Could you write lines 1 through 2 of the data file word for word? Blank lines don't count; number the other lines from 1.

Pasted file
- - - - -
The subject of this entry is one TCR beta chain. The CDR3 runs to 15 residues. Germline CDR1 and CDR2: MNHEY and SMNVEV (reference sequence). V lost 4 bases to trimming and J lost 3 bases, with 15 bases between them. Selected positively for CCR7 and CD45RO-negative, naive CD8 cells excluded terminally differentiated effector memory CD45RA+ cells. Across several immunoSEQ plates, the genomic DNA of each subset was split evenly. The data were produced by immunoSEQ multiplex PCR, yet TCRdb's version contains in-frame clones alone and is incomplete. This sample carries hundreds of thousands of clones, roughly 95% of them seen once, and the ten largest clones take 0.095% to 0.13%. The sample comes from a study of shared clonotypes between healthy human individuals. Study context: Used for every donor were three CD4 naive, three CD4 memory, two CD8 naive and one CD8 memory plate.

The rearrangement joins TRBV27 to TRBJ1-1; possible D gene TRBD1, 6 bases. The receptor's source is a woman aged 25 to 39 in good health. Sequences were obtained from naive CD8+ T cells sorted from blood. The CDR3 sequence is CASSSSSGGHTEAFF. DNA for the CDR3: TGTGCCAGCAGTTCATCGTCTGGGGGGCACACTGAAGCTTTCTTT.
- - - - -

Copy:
The subject of this entry is one TCR beta chain. The CDR3 runs to 15 residues. Germline CDR1 and CDR2: MNHEY and SMNVEV (reference sequence). V lost 4 bases to trimming and J lost 3 bases, with 15 bases between them. Selected positively for CCR7 and CD45RO-negative, naive CD8 cells excluded terminally differentiated effector memory CD45RA+ cells. Across several immunoSEQ plates, the genomic DNA of each subset was split evenly. The data were produced by immunoSEQ multiplex PCR, yet TCRdb's version contains in-frame clones alone and is incomplete. This sample carries hundreds of thousands of clones, roughly 95% of them seen once, and the ten largest clones take 0.095% to 0.13%. The sample comes from a study of shared clonotypes between healthy human individuals. Study context: Used for every donor were three CD4 naive, three CD4 memory, two CD8 naive and one CD8 memory plate.

The rearrangement joins TRBV27 to TRBJ1-1; possible D gene TRBD1, 6 bases. The receptor's source is a woman aged 25 to 39 in good health. Sequences were obtained from naive CD8+ T cells sorted from blood. The CDR3 sequence is CASSSSSGGHTEAFF. DNA for the CDR3: TGTGCCAGCAGTTCATCGTCTGGGGGGCACACTGAAGCTTTCTTT.